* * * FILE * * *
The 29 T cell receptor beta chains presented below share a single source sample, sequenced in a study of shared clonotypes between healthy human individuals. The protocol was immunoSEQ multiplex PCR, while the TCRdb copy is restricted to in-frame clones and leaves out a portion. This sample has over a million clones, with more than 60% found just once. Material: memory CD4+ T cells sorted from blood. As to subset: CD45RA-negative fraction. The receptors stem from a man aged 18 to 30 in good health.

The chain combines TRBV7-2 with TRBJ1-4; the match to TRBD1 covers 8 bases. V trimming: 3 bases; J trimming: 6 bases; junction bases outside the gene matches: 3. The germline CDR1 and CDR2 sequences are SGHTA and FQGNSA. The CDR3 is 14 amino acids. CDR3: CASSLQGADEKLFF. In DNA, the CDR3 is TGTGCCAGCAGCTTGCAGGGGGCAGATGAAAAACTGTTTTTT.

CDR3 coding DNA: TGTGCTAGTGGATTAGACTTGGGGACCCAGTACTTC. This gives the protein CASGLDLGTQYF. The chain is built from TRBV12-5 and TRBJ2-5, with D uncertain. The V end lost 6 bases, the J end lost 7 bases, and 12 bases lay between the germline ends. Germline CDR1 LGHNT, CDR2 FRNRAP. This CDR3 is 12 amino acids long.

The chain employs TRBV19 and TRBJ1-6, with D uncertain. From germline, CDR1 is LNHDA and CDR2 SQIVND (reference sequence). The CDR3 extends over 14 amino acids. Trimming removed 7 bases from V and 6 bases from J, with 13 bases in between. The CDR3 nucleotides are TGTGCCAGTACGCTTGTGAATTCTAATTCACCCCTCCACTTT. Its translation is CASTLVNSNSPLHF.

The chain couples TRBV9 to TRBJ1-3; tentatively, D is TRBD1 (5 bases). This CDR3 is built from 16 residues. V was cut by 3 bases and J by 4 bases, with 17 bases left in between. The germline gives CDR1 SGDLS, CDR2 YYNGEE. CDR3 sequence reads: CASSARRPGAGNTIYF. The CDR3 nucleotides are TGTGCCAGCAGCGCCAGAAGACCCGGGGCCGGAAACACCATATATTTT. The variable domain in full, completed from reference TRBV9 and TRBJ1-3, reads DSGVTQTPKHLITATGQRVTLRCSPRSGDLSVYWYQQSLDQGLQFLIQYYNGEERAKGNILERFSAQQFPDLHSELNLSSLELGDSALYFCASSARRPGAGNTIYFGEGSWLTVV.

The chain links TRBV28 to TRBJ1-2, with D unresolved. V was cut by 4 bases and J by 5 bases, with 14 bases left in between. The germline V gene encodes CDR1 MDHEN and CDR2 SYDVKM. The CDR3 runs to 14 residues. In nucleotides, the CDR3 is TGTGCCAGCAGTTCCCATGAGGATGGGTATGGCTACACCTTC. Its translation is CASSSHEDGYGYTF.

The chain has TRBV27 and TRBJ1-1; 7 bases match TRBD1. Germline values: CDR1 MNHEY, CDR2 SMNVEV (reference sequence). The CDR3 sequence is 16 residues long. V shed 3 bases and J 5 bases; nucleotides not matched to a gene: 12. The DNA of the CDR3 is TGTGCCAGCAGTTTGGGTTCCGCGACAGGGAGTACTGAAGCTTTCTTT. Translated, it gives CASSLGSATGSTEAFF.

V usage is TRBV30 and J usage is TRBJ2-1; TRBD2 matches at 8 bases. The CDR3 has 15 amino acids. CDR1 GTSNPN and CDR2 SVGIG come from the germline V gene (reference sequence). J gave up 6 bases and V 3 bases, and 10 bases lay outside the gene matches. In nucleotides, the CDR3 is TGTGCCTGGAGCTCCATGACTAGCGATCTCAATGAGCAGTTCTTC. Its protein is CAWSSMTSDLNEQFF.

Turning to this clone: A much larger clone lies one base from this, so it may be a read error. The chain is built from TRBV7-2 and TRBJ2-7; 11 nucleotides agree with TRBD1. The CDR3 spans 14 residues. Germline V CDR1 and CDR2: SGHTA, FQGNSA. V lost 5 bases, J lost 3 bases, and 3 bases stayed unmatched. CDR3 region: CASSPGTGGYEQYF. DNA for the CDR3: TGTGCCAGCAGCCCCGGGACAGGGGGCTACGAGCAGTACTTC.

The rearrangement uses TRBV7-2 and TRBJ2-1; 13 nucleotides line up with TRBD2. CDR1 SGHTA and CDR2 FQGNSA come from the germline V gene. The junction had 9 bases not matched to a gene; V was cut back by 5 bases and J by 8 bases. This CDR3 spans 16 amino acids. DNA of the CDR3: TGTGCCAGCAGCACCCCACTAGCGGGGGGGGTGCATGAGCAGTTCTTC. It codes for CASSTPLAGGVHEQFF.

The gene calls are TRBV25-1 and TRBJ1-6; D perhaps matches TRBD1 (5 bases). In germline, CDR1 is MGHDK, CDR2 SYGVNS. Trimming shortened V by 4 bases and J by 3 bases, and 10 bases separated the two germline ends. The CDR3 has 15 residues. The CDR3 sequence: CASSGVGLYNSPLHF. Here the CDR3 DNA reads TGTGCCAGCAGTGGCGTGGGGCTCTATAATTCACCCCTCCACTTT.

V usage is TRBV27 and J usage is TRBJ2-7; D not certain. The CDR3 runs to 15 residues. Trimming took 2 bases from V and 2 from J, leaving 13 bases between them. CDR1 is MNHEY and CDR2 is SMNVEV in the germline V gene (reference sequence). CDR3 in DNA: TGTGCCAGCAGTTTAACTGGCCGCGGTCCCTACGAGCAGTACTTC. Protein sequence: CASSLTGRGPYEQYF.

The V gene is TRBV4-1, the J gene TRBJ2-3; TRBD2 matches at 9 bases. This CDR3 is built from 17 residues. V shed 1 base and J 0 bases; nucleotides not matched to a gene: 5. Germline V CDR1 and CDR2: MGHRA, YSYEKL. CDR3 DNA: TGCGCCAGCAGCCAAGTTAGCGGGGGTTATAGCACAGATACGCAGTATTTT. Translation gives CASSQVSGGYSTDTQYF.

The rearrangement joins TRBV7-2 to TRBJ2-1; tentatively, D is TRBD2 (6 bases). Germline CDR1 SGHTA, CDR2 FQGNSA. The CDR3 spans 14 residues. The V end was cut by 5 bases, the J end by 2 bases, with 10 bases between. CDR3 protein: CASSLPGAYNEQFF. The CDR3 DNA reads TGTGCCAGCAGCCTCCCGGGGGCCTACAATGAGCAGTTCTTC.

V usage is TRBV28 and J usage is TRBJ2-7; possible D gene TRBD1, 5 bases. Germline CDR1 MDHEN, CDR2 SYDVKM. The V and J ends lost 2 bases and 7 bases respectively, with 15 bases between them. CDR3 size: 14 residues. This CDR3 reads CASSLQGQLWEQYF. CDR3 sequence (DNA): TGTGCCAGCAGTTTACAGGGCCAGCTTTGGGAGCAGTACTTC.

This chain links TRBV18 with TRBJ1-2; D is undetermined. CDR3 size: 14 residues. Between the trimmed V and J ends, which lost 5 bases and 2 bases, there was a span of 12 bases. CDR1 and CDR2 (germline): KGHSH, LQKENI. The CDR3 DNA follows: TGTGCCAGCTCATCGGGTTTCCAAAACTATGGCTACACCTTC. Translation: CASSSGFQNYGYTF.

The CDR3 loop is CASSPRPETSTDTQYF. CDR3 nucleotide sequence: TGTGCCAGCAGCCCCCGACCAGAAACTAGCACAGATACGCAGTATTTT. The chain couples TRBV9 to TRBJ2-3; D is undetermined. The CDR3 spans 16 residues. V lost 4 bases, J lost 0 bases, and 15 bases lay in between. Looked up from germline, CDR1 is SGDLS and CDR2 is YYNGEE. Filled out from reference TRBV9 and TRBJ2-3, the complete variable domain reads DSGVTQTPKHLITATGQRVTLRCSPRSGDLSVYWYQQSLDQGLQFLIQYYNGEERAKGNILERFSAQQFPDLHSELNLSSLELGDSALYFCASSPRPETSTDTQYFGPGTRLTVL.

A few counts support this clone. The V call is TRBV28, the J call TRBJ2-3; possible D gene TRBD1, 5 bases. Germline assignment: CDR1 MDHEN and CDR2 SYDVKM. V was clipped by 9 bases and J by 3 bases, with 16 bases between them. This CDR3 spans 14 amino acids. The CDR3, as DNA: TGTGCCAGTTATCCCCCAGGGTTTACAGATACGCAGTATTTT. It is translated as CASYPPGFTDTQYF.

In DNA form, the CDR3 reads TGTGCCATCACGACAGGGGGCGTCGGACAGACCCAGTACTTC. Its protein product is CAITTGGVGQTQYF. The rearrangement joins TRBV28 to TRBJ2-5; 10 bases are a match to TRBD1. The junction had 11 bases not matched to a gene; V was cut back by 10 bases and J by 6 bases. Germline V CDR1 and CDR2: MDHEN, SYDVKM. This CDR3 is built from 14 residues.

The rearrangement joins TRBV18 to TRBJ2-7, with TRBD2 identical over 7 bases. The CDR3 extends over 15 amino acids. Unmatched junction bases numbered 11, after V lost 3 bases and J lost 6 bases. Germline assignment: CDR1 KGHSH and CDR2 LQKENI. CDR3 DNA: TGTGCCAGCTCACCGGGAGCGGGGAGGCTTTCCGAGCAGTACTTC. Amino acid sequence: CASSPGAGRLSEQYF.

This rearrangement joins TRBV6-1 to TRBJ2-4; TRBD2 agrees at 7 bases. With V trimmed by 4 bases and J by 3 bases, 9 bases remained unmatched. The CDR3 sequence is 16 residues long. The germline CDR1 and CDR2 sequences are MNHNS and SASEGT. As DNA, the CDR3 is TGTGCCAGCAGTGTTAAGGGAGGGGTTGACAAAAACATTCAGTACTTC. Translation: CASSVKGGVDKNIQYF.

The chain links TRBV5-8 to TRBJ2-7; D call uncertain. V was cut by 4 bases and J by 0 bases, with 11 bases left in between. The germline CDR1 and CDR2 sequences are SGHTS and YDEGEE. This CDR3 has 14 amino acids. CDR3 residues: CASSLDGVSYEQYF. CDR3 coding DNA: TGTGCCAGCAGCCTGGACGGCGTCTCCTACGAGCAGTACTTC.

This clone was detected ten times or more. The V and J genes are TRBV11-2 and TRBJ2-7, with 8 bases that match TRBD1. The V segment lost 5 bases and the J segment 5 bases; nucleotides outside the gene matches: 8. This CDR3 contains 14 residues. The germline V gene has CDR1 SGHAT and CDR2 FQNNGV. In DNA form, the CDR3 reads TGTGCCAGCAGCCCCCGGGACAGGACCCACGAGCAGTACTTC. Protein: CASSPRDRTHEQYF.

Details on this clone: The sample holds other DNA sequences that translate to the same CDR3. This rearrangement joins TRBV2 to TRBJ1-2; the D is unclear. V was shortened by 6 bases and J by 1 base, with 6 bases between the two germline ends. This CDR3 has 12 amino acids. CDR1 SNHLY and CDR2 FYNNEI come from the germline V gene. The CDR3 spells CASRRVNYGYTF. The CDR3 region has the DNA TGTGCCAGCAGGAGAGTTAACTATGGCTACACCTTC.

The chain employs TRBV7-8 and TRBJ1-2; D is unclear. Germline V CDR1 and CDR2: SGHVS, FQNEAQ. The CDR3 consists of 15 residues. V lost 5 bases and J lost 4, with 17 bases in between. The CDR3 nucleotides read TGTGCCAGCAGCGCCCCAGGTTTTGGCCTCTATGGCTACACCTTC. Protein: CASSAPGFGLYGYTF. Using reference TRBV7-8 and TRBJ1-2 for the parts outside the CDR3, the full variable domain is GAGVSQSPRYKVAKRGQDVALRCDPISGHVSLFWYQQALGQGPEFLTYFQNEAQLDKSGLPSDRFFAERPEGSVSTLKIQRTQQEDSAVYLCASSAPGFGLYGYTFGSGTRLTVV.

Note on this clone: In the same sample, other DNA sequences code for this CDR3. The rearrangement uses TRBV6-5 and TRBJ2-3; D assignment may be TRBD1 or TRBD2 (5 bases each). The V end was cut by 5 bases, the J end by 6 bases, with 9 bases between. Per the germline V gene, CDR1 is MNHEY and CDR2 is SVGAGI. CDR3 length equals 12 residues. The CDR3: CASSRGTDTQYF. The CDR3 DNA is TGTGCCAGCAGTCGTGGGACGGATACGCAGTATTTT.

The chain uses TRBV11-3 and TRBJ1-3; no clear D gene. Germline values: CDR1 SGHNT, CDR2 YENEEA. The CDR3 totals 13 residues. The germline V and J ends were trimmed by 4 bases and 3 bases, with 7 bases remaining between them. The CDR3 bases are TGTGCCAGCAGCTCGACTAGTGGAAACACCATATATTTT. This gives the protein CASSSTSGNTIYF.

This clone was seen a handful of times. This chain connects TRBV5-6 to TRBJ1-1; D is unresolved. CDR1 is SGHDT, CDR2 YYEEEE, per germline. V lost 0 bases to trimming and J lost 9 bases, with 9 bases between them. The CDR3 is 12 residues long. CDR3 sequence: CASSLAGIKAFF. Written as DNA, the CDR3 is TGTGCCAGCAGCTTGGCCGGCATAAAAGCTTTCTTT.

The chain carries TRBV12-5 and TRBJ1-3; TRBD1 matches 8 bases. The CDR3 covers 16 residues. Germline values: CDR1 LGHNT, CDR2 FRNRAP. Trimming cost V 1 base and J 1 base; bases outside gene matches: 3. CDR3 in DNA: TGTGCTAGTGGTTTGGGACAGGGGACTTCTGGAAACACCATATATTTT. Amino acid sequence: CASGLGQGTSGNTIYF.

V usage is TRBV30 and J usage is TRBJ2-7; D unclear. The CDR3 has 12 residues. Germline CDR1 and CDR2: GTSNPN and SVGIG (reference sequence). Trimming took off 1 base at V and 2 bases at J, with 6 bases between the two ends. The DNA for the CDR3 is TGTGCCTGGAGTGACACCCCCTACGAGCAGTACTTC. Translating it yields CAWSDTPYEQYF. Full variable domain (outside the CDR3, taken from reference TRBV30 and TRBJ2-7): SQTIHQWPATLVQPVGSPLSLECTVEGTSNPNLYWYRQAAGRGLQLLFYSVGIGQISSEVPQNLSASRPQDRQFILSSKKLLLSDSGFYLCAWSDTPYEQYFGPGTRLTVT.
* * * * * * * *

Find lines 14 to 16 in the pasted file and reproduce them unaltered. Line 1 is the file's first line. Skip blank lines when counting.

The rearrangement joins TRBV7-2 to TRBJ2-1; tentatively, D is TRBD2 (6 bases). Germline CDR1 SGHTA, CDR2 FQGNSA. The CDR3 spans 14 residues. The V end was cut by 5 bases, the J end by 2 bases, with 10 bases between. CDR3 protein: CASSLPGAYNEQFF. The CDR3 DNA reads TGTGCCAGCAGCCTCCCGGGGGCCTACAATGAGCAGTTCTTC.

V usage is TRBV28 and J usage is TRBJ2-7; possible D gene TRBD1, 5 bases. Germline CDR1 MDHEN, CDR2 SYDVKM. The V and J ends lost 2 bases and 7 bases respectively, with 15 bases between them. CDR3 size: 14 residues. This CDR3 reads CASSLQGQLWEQYF. CDR3 sequence (DNA): TGTGCCAGCAGTTTACAGGGCCAGCTTTGGGAGCAGTACTTC.

This chain links TRBV18 with TRBJ1-2; D is undetermined. CDR3 size: 14 residues. Between the trimmed V and J ends, which lost 5 bases and 2 bases, there was a span of 12 bases. CDR1 and CDR2 (germline): KGHSH, LQKENI. The CDR3 DNA follows: TGTGCCAGCTCATCGGGTTTCCAAAACTATGGCTACACCTTC. Translation: CASSSGFQNYGYTF.